Ping - incoming tweet
Ping - new email
Ping - instagram, snapchat, facebook, linkedin
Ping - text, facetime, skype, whatsapp
Ping, ping, ping...
Notifications are already interrupting workers and that trend will increase to the point that employers will need to restrict interactions to protect productivity.
By 2020, the average knowledge worker will spend the day in close proximity to between three and five devices capable of interrupting him or her in some way.
Do Notifications really affect Productivity?
So a notification distracts us momentarily but surely we are capable of ignoring and focusing on our work?
Well apparently not, and notifications are probably more disruptive than we realise.
A growing body of psychological research shows that the mental context of switching, which is caused by such interruptions, adversely impacts our ability to perform complex tasks. This is because human brains are not designed to multitask.
Glenn Wilson, of Gresham College, London, showed that merely knowing you have an unread email in your inbox can reduce your effective IQ by 10 points when concentrating on a task.
Earl Miller, a neuroscientist at MIT and one of the world experts on divided attention, says that our brains are not wired to multitask well.
"When people think they're multitasking, they're actually just switching from one task to another very rapidly. And every time they do, there's a cognitive cost in doing so."
Multi-tasking is "not efficient"
Even though we think we're getting a lot done, ironically, multitasking makes us demonstrably less efficient. Multi-tasking has been found to increase the production of the stress hormone cortisol as well as the fight-or-flight hormone adrenaline, which can overstimulate your brain and cause mental fog or scrambled thinking.
Some psychologists believe that responding to interruptions is akin to a form of addiction that generates chemical "rewards" in the brain, so responses are difficult to voluntarily control.
Multi-tasking creates a dopamine-addiction feedback loop, effectively rewarding the brain for losing focus and for constantly searching for external stimulation.
We answer the phone, look up something on the internet, check our email, send an SMS, and each of these things tweaks the novelty- seeking, reward-seeking centres of the brain, causing a burst of endogenous opioids, which feels good but distracts to our ability to stay on task.
What will Business do to protect Productivity?
According to Gartner, by 2020 organizations will be using a wide range of technologies and tactics to reduce the number and frequency of interruptions.
This will create new product and service opportunities and drive demand for interruption management features in existing products. These will include:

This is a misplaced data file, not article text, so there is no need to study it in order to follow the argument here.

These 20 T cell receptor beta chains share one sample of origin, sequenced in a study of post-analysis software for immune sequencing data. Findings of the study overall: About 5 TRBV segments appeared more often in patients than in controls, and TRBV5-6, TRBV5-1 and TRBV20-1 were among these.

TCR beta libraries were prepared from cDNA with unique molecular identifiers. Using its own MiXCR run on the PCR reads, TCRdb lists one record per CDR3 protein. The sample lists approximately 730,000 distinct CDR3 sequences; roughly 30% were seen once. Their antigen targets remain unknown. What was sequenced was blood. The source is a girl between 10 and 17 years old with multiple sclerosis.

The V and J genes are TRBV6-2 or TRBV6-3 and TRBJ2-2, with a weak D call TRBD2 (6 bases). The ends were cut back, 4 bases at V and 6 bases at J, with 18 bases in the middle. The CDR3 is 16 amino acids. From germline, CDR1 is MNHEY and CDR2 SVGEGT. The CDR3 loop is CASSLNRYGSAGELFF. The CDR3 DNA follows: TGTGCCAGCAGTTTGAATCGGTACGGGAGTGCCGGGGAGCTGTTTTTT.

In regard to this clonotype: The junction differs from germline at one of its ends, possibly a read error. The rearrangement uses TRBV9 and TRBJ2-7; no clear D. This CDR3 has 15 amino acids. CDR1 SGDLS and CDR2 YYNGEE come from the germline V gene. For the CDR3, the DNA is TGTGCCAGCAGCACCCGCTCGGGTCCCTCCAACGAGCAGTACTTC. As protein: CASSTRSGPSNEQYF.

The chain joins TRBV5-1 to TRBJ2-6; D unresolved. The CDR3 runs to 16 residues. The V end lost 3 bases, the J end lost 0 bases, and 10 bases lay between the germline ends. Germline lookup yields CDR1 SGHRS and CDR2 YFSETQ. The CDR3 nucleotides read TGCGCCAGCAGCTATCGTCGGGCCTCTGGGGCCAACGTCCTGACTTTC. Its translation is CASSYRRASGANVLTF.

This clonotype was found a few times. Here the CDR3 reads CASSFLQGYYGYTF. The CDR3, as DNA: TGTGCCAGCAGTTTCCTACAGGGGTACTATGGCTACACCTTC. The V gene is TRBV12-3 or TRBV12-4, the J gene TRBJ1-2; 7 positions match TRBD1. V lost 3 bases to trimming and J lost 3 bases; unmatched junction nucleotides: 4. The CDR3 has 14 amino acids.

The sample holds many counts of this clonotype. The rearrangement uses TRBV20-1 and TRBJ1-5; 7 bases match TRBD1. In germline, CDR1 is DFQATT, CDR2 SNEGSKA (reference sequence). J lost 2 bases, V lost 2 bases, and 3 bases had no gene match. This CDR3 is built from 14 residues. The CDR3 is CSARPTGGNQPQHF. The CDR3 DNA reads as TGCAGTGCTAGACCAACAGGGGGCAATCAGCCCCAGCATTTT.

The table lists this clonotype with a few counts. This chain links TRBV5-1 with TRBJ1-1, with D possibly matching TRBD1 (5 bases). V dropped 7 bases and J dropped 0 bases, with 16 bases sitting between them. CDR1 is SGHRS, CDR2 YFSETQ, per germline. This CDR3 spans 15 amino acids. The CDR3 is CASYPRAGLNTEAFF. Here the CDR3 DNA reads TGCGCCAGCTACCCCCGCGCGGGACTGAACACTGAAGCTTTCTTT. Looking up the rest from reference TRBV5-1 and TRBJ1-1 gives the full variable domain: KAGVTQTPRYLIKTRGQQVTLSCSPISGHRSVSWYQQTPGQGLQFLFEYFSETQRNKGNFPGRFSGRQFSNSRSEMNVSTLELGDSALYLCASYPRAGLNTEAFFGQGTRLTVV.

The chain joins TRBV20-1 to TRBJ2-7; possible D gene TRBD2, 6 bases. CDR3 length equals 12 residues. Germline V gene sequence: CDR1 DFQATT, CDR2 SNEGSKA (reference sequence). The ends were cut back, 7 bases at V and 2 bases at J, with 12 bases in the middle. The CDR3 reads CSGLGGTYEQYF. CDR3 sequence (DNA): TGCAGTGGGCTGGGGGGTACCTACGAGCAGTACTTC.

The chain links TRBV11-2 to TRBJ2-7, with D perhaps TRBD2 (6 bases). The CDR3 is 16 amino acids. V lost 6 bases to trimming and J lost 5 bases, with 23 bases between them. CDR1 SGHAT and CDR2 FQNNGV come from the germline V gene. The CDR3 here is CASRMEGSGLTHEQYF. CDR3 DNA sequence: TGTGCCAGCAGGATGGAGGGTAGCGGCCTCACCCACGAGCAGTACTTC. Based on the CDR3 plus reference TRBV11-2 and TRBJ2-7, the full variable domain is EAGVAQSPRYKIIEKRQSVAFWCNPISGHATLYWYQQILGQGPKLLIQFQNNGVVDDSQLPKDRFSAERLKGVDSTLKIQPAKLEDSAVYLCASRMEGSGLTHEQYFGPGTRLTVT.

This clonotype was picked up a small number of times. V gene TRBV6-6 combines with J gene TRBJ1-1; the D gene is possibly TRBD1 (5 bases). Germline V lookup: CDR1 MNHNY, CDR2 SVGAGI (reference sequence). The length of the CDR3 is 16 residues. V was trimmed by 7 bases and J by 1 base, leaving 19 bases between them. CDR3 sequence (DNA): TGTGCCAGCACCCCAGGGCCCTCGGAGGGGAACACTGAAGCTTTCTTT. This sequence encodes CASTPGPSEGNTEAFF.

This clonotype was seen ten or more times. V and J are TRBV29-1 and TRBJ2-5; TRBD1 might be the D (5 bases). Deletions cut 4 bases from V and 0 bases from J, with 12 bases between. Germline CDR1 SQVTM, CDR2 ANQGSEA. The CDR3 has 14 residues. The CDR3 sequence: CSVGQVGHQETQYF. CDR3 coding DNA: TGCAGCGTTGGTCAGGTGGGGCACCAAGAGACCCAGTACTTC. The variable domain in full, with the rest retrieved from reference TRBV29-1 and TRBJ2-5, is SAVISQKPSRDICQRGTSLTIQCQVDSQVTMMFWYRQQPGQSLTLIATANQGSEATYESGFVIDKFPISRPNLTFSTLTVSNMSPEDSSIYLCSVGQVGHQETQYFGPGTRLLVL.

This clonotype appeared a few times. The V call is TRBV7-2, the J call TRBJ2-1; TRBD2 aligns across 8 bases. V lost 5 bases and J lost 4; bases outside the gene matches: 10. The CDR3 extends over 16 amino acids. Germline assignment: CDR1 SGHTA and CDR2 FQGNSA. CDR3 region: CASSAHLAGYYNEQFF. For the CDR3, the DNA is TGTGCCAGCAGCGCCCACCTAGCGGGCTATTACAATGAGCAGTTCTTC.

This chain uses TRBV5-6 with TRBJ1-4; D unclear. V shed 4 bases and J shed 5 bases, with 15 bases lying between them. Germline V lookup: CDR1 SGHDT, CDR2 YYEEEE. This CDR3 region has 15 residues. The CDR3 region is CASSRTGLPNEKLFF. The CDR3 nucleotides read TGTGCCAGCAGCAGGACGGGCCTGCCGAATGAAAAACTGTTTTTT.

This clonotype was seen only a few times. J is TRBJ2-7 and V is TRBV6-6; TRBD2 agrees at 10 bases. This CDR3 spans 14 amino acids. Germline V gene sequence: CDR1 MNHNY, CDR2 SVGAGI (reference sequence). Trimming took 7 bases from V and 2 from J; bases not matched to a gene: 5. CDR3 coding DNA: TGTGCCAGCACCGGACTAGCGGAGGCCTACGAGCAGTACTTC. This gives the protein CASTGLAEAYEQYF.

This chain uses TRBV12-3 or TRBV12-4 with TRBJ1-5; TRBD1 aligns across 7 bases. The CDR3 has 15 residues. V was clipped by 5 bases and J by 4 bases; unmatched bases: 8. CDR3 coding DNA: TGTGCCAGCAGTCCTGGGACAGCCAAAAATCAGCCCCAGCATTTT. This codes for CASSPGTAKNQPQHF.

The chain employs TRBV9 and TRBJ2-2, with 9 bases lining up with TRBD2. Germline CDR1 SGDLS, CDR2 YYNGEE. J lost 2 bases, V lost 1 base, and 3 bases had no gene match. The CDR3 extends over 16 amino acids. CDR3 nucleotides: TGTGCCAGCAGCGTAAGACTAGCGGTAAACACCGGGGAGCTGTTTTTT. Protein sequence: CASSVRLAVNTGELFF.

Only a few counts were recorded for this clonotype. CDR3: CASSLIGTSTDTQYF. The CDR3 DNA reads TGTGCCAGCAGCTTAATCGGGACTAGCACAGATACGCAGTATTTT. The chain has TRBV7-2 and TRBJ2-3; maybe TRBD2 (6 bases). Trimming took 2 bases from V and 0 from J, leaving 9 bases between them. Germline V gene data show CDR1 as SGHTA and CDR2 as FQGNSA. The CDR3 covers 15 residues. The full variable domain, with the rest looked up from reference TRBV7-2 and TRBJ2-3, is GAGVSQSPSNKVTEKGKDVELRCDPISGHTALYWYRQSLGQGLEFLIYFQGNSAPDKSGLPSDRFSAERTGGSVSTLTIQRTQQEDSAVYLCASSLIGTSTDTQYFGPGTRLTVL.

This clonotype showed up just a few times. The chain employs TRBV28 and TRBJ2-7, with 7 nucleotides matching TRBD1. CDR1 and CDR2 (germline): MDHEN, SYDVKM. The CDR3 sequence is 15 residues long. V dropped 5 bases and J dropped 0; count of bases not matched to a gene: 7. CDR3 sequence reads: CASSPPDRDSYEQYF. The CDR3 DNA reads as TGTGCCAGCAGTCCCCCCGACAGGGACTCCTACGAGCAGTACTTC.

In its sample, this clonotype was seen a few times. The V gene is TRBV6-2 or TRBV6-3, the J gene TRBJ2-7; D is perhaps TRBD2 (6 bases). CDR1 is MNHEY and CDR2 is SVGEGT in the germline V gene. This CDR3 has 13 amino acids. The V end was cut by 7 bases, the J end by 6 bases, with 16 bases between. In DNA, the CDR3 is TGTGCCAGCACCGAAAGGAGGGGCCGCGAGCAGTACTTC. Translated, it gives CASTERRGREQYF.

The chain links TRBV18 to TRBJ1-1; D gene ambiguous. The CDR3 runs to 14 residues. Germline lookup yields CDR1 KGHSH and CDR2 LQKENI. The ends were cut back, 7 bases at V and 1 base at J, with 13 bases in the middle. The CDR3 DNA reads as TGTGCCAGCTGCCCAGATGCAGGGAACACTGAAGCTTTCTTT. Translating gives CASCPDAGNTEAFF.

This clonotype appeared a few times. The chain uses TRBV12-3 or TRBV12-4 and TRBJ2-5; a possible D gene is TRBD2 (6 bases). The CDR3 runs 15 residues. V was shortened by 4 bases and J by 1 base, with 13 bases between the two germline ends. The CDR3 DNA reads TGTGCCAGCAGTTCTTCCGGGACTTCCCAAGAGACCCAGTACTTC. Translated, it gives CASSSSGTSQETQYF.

Training and awareness Encouraging employees to voluntarily limit the use of devices and services that can cause excessive interruptions.
Smart filtering Tools such as virtual assistants and future intelligent messaging systems will attempt to categorize the importance of messages to deliver only those that matter. Some messaging systems or message types may be disabled in certain contexts.
Biometric monitoring integrated with smart messaging Researchers have demonstrated systems that monitor brain activity to identify when a worker is concentrating and determine when interruptions might be inappropriate. Such research will result in features embedded in wearable products before 2020.
Disabling enterprise messaging systems In certain contexts or at certain times. For example, employees performing critical tasks (such as a doctor diagnosing a patient or an engineer performing safety-critical maintenance) may be required to disable personal as well as enterprise messaging systems during certain tasks as a condition of employment.
Gartner Recommendations for Business
However such measures are likely to cause significant tension between personal and enterprise goals of workers, especially when they impact BYO devices, such as smartphones and wearables.
Gartner suggests business should act now to:
- Monitor both psychological research and employee's use of devices and services that can cause interruptions, to attempt to quantify the risks to worker productivity and effectiveness and to gain evidence to support future action.
- Educate employees about the costs and risks of interruptions and encourage them to voluntarily control them, but realize that voluntary controls will not be fully effective because of the addictive nature of interruptions.
- Look for new products and technologies that can automatically manage the number and type of interruptions.
- Focus interruption management efforts on high-risk job roles, such as safety-critical workers.